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PCB Stackup Design Guidelines and Considerations

What problems should be paid attention to in the PCB circuit board stack-up design? Below is the advice given by our professional engineers with extensive PCB design experience.

When designing a stack up, be sure to follow two rules:

  1. Each trace layer must have an adjacent reference layer (power or ground);
  2. The adjacent main power plane and the ground plane should maintain a minimum distance to provide larger coupling capacitance.

Let’s take an example of two, four, and six-layer PCB boards to illustrate:

Lamination of single-sided and double-sided PCBs

For a double-layer CB board, controlling EMI radiation is mainly considered from the routing and layout.

The electromagnetic compatibility problem of single-layer PCB boards and double-layer PCB boards is becoming more and more prominent. The main reason for this phenomenon is that the signal loop area is too large, which produces intense electromagnetic radiation and makes the circuit sensitive to external interference. To improve the electromagnetic compatibility of the line, the easiest way is to reduce the loop area of the key signal; the key signal mainly refers to the signal that produces intense radiation and the signal that is sensitive to the outside world.

Double-sided PCB Board

Single and double layer circuit boards are usually used in low-frequency analog designs below 10KHz

1) The power circuit on the same layer are routed radially, and the sum of the lengths of the circuit is minimized;
2) When laying out the power supply and ground circuit, they should be close to each other; lay a ground routing on the side of the critical signal, and this ground routing should be as close to the signal routing as possible. In this way, a smaller loop area is formed, and the sensitivity of differential mode radiation to external interference is reduced.
3) If it is a double-layer circuit board, you can lay a ground routing along with the signal routing on the other side of the circuit board, close to the bottom of the signal routing, and the circuit should be as wide as possible.

Lamination of four-layer PCB boards


The potential problem for the above two stack-up designs is for the traditional 1.6mm (62mil) board thickness. The layer spacing will become very large, which is not conducive to controlling impedance, interlayer coupling, and shielding; significantly, the large spacing between the power supply layer and the ground layer reduces the board capacitance and is not conducive to filtering noise.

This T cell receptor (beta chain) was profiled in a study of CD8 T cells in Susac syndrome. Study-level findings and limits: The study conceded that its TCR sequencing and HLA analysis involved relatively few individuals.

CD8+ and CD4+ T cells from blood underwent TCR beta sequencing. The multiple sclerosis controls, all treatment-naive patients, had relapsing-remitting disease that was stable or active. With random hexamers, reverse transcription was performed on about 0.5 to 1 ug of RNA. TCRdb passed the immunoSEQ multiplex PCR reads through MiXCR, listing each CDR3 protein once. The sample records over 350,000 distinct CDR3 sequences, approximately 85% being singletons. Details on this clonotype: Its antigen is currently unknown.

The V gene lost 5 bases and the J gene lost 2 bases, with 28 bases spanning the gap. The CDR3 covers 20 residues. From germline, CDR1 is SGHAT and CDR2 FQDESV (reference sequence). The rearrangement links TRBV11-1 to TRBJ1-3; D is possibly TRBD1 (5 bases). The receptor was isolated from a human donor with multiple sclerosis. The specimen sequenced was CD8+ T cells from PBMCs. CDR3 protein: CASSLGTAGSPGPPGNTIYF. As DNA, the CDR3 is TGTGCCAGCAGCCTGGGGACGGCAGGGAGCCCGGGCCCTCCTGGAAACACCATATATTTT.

The first solution is usually used when there are many chips on the PCB board. This scheme can get better SI performance, but not very good for EMI performance, mainly controlled by traces and other details.

The second solution is usually used when the chip density on the PCB is low enough, and there is enough space around the chip. In this scheme, the outer layers of the PCB are ground layers, and the two middle layers are signal/power layers. This is the best 4-layer PCB structure available from an EMI control perspective.

Note: The distance between the middle two signal and power mixed layers should be widened. The wiring direction should be vertical to avoid crosstalk; the board area should be adequately controlled to reflect the 20H rule.

4 Layer PCB Board

Lamination of six-layer PCB board

For the design with high chip density and high clock frequency, the design of a 6-layer PCB board should be considered. The recommended stacking method is as follows:


This stack-up scheme results in better signal integrity. The signal layer is adjacent to the ground layer, the power layer and the ground layer are paired, the impedance of each trace layer can be well controlled, and both ground layers can absorb magnetic lines of force well.


This solution is only suitable for the case where the density of components is not very high. This kind of stack has all the advantages of the above stack, and the ground planes of the top and bottom layers are relatively complete, which can be used as a better shielding layer. Therefore, the EMI performance is better than the first solution.

Summary: Comparing the first scheme with the second scheme, the cost of the second scheme is significantly increased. Therefore, we usually choose the first solution when stacking.


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